That’s what attracted the company to NAEIR, the National Association for the Exchange of Industrial Resources, when it came time to do some warehouse spring cleaning, said CEO Joel Freet .
Cutter & Buck has made in-kind donations of men’s and women’s apparel, valued at nearly $8 million, to NAEIR, which then makes products available to qualified non-profits, enabling them to stretch their budgets and help communities around the country.
“At Cutter & Buck, we a have firm commitment to sustainability, while also being committed to owning large stock levels for our business model,” Freet said. “When we do discontinue a product line with large stock, we are often left with a broken size scale, with perhaps one to two sizes left out of 10, and we truly are unable to completely sell out.”
Looking for the best possible home for these end-of-run products, Cutter & Buck partnered with NAEIR. “NAIER has enabled us to keep our commitment to sustainably, finding a good final home for our end-of-run products, while having the distribution volume high enough to help us exactly when it is best for us,” he added.
“It’s a win for sustainability, a win for our storage space and a win for the recipients that NAEIR is in the position to help. We make regular product donations to non-profits in our own community based on local need, but NAEIR has the capacity and the network to find where the products are needed most.”
Since its founding in 1977, Galesburg, Ill.-based NAEIR has received donations from more than 8,000 U.S. corporations and distributed more than $3 billion in products. CEO Gary C. Smith says he and his staff are delighted to welcome Cutter & Buck to their donor base, which includes such iconic brands as Crayola, 3M, Avery and PaperMate.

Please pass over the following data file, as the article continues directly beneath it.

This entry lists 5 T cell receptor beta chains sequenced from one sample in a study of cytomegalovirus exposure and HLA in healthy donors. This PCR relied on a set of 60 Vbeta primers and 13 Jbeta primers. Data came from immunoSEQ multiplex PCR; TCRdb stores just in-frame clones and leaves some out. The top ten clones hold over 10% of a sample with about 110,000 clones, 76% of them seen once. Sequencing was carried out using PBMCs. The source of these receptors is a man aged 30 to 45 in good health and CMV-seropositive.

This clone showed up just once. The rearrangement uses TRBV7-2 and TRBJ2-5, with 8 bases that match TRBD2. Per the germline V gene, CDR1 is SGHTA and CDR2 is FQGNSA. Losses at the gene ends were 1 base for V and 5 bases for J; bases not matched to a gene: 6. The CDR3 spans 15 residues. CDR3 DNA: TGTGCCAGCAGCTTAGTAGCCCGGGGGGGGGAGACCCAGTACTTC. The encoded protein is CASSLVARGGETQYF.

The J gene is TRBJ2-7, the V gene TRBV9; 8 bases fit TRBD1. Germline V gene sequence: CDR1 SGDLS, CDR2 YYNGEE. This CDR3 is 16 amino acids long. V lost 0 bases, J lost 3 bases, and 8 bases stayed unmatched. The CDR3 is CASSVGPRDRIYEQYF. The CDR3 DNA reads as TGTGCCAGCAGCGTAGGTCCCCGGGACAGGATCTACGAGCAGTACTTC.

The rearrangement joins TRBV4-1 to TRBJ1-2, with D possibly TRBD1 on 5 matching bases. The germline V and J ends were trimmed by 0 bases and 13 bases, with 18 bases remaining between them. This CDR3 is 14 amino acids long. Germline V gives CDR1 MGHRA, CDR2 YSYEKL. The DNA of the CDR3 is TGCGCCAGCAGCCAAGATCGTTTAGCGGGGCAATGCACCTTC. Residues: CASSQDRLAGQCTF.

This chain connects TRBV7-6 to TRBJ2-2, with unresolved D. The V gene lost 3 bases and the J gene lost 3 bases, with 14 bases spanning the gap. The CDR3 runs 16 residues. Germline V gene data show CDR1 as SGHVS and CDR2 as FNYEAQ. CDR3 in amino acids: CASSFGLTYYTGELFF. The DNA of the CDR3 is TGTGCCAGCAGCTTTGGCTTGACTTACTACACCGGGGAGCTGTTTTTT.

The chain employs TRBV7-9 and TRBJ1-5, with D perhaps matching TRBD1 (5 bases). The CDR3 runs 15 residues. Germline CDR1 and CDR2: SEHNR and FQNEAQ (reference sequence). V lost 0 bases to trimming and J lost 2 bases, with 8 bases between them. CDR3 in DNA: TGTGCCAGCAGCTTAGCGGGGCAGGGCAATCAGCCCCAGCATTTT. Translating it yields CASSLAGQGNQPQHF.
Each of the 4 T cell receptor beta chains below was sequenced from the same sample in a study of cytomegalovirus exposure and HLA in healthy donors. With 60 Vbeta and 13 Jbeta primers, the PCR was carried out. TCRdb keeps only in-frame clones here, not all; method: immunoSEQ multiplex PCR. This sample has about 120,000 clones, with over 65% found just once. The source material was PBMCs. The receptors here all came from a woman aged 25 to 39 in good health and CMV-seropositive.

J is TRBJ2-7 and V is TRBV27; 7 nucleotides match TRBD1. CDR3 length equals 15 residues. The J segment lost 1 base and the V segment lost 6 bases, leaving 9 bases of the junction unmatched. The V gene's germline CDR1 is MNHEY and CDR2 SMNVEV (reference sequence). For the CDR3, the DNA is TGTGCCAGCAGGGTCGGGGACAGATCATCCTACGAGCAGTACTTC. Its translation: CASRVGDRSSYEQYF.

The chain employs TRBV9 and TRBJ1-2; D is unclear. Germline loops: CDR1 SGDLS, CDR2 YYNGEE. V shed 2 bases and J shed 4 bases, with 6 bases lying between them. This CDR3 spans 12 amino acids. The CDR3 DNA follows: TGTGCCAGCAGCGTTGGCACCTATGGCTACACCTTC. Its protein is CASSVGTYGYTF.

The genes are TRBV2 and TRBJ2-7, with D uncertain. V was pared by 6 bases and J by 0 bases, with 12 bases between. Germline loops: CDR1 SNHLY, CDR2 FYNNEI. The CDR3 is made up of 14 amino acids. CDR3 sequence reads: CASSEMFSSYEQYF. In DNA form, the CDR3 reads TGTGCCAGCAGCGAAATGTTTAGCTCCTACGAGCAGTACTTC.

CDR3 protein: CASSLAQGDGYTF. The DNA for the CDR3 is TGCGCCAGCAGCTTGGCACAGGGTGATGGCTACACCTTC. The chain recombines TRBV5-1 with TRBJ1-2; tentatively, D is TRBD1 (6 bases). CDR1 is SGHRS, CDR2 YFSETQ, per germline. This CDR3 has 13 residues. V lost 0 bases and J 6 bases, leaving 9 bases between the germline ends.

“I agree with Joel that everybody wins,” Smith said. “In a perfect world, companies would sell every item they manufacture. But, in reality, sometimes they produce too much, orders are cancelled or models are discontinued. Unsold merchandise piles up, takes up valuable warehouse space and costs a lot to store.”
Rather than risk merchandise ending up in a landfill or with a liquidator, companies have the option to donate it to NAEIR. Then, NAEIR gives it to 501(c)(3) nonprofits including churches, shelters, community groups and schools, for only a nominal handling fee.
“NAEIR members can use all those extra supplies and tools to help teachers give better lessons, shelters take care of more people and churches provide more help for the needy,” Smith says. “Companies like Cutter & Buck have the satisfaction of knowing they have kept their commitment to sustainability while supporting communities.”